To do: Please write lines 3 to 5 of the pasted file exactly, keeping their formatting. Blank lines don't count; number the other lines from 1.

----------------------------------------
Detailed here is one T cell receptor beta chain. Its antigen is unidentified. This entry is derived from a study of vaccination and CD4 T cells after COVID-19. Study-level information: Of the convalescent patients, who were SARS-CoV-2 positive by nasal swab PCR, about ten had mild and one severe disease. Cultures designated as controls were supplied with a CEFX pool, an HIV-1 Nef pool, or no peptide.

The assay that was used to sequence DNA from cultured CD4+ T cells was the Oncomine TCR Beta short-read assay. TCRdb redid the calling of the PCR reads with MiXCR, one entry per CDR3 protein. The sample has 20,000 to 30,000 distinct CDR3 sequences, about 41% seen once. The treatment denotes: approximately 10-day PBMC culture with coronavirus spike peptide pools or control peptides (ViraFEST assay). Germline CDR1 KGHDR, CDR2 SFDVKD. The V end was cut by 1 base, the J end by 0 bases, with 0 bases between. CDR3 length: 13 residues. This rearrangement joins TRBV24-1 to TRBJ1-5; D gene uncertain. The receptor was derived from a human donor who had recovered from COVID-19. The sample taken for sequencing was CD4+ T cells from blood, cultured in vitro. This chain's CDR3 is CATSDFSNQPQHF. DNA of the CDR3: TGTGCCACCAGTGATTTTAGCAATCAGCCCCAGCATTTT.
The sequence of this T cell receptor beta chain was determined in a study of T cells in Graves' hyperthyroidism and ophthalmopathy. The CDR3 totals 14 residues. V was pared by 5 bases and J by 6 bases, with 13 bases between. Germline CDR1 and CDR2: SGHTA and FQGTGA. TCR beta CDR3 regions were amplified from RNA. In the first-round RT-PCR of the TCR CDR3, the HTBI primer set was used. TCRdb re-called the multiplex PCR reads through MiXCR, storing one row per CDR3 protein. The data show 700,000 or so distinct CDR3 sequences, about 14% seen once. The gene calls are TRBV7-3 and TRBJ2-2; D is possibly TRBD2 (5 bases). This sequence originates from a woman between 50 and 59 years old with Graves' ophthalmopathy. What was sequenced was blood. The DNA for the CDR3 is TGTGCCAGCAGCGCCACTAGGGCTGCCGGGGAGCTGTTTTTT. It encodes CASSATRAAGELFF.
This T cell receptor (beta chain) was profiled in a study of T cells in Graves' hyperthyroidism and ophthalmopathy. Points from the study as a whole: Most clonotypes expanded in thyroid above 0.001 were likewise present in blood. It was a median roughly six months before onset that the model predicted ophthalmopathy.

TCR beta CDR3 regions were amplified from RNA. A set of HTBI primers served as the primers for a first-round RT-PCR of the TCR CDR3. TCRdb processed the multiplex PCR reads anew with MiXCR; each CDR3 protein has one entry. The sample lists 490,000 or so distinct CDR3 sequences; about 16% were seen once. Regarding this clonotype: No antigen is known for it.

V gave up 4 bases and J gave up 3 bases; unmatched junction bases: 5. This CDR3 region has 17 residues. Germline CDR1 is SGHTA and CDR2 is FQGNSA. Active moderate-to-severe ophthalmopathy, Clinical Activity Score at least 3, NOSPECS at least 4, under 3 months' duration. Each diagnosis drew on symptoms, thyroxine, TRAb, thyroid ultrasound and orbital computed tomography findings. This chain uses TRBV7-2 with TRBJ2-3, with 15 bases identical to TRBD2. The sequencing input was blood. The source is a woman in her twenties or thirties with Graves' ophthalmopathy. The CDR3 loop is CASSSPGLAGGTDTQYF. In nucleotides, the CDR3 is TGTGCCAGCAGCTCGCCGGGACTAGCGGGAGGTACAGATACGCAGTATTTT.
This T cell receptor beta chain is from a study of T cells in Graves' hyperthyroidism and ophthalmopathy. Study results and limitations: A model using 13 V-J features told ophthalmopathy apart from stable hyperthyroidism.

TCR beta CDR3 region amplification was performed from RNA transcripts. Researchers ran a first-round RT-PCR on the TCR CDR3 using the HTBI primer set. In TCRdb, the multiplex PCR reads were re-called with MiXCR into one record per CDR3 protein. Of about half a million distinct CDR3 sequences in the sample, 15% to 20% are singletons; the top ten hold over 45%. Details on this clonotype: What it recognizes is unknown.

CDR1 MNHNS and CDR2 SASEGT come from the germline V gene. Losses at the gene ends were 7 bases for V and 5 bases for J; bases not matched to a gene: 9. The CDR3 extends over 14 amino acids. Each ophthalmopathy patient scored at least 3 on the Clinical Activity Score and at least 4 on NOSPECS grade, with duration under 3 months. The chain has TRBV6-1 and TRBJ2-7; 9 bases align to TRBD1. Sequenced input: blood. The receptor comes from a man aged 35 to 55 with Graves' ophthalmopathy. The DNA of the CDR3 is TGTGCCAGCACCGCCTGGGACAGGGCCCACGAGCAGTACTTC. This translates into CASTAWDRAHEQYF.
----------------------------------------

The sequence of this T cell receptor beta chain was determined in a study of T cells in Graves' hyperthyroidism and ophthalmopathy. The CDR3 totals 14 residues. V was pared by 5 bases and J by 6 bases, with 13 bases between. Germline CDR1 and CDR2: SGHTA and FQGTGA. TCR beta CDR3 regions were amplified from RNA. In the first-round RT-PCR of the TCR CDR3, the HTBI primer set was used. TCRdb re-called the multiplex PCR reads through MiXCR, storing one row per CDR3 protein. The data show 700,000 or so distinct CDR3 sequences, about 14% seen once. The gene calls are TRBV7-3 and TRBJ2-2; D is possibly TRBD2 (5 bases). This sequence originates from a woman between 50 and 59 years old with Graves' ophthalmopathy. What was sequenced was blood. The DNA for the CDR3 is TGTGCCAGCAGCGCCACTAGGGCTGCCGGGGAGCTGTTTTTT. It encodes CASSATRAAGELFF.
This T cell receptor (beta chain) was profiled in a study of T cells in Graves' hyperthyroidism and ophthalmopathy. Points from the study as a whole: Most clonotypes expanded in thyroid above 0.001 were likewise present in blood. It was a median roughly six months before onset that the model predicted ophthalmopathy.

TCR beta CDR3 regions were amplified from RNA. A set of HTBI primers served as the primers for a first-round RT-PCR of the TCR CDR3. TCRdb processed the multiplex PCR reads anew with MiXCR; each CDR3 protein has one entry. The sample lists 490,000 or so distinct CDR3 sequences; about 16% were seen once. Regarding this clonotype: No antigen is known for it.